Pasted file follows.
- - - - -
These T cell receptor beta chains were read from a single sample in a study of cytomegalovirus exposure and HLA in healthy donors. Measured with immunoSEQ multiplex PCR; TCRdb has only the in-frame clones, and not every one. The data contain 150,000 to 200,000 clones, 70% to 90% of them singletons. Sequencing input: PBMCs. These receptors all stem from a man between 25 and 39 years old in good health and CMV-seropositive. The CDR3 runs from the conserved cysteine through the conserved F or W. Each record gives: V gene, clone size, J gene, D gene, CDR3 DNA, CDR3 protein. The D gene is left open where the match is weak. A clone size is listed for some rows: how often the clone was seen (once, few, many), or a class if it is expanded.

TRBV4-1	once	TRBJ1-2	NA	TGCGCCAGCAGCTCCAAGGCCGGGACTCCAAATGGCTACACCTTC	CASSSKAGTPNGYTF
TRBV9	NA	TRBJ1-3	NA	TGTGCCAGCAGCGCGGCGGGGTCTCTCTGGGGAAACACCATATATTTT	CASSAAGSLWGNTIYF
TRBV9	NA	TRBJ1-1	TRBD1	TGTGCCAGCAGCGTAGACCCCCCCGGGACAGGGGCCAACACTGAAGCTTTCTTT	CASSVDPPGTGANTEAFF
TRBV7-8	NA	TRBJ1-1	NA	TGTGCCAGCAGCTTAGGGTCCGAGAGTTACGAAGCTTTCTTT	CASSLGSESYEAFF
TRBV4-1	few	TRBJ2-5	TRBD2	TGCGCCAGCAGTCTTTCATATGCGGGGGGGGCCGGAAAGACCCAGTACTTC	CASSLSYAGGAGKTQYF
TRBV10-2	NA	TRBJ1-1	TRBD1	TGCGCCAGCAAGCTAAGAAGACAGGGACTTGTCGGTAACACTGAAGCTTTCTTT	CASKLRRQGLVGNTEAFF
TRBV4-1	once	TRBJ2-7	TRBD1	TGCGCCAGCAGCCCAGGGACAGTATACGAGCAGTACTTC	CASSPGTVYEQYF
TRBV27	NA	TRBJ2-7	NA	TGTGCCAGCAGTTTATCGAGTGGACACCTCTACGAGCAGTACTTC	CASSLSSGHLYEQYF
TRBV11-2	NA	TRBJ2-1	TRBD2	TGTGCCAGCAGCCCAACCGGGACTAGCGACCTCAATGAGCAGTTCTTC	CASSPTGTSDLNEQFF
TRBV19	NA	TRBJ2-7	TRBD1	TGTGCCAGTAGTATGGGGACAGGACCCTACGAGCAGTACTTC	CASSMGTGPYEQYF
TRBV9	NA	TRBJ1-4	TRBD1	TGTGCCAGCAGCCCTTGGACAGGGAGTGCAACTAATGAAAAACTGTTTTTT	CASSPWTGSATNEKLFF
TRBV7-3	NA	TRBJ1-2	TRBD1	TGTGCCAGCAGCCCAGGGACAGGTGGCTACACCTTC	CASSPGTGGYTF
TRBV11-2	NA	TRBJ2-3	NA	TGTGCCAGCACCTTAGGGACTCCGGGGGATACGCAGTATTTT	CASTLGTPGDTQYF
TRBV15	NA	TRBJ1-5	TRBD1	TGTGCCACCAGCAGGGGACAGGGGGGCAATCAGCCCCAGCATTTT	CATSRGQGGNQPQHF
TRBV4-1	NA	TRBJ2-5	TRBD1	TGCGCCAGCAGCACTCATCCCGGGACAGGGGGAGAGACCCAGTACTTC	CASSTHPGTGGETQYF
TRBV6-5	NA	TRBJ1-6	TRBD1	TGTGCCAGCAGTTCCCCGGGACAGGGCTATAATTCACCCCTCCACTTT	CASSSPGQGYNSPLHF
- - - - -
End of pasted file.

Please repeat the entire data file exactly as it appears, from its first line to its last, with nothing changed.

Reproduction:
These T cell receptor beta chains were read from a single sample in a study of cytomegalovirus exposure and HLA in healthy donors. Measured with immunoSEQ multiplex PCR; TCRdb has only the in-frame clones, and not every one. The data contain 150,000 to 200,000 clones, 70% to 90% of them singletons. Sequencing input: PBMCs. These receptors all stem from a man between 25 and 39 years old in good health and CMV-seropositive. The CDR3 runs from the conserved cysteine through the conserved F or W. Each record gives: V gene, clone size, J gene, D gene, CDR3 DNA, CDR3 protein. The D gene is left open where the match is weak. A clone size is listed for some rows: how often the clone was seen (once, few, many), or a class if it is expanded.

TRBV4-1	once	TRBJ1-2	NA	TGCGCCAGCAGCTCCAAGGCCGGGACTCCAAATGGCTACACCTTC	CASSSKAGTPNGYTF
TRBV9	NA	TRBJ1-3	NA	TGTGCCAGCAGCGCGGCGGGGTCTCTCTGGGGAAACACCATATATTTT	CASSAAGSLWGNTIYF
TRBV9	NA	TRBJ1-1	TRBD1	TGTGCCAGCAGCGTAGACCCCCCCGGGACAGGGGCCAACACTGAAGCTTTCTTT	CASSVDPPGTGANTEAFF
TRBV7-8	NA	TRBJ1-1	NA	TGTGCCAGCAGCTTAGGGTCCGAGAGTTACGAAGCTTTCTTT	CASSLGSESYEAFF
TRBV4-1	few	TRBJ2-5	TRBD2	TGCGCCAGCAGTCTTTCATATGCGGGGGGGGCCGGAAAGACCCAGTACTTC	CASSLSYAGGAGKTQYF
TRBV10-2	NA	TRBJ1-1	TRBD1	TGCGCCAGCAAGCTAAGAAGACAGGGACTTGTCGGTAACACTGAAGCTTTCTTT	CASKLRRQGLVGNTEAFF
TRBV4-1	once	TRBJ2-7	TRBD1	TGCGCCAGCAGCCCAGGGACAGTATACGAGCAGTACTTC	CASSPGTVYEQYF
TRBV27	NA	TRBJ2-7	NA	TGTGCCAGCAGTTTATCGAGTGGACACCTCTACGAGCAGTACTTC	CASSLSSGHLYEQYF
TRBV11-2	NA	TRBJ2-1	TRBD2	TGTGCCAGCAGCCCAACCGGGACTAGCGACCTCAATGAGCAGTTCTTC	CASSPTGTSDLNEQFF
TRBV19	NA	TRBJ2-7	TRBD1	TGTGCCAGTAGTATGGGGACAGGACCCTACGAGCAGTACTTC	CASSMGTGPYEQYF
TRBV9	NA	TRBJ1-4	TRBD1	TGTGCCAGCAGCCCTTGGACAGGGAGTGCAACTAATGAAAAACTGTTTTTT	CASSPWTGSATNEKLFF
TRBV7-3	NA	TRBJ1-2	TRBD1	TGTGCCAGCAGCCCAGGGACAGGTGGCTACACCTTC	CASSPGTGGYTF
TRBV11-2	NA	TRBJ2-3	NA	TGTGCCAGCACCTTAGGGACTCCGGGGGATACGCAGTATTTT	CASTLGTPGDTQYF
TRBV15	NA	TRBJ1-5	TRBD1	TGTGCCACCAGCAGGGGACAGGGGGGCAATCAGCCCCAGCATTTT	CATSRGQGGNQPQHF
TRBV4-1	NA	TRBJ2-5	TRBD1	TGCGCCAGCAGCACTCATCCCGGGACAGGGGGAGAGACCCAGTACTTC	CASSTHPGTGGETQYF
TRBV6-5	NA	TRBJ1-6	TRBD1	TGTGCCAGCAGTTCCCCGGGACAGGGCTATAATTCACCCCTCCACTTT	CASSSPGQGYNSPLHF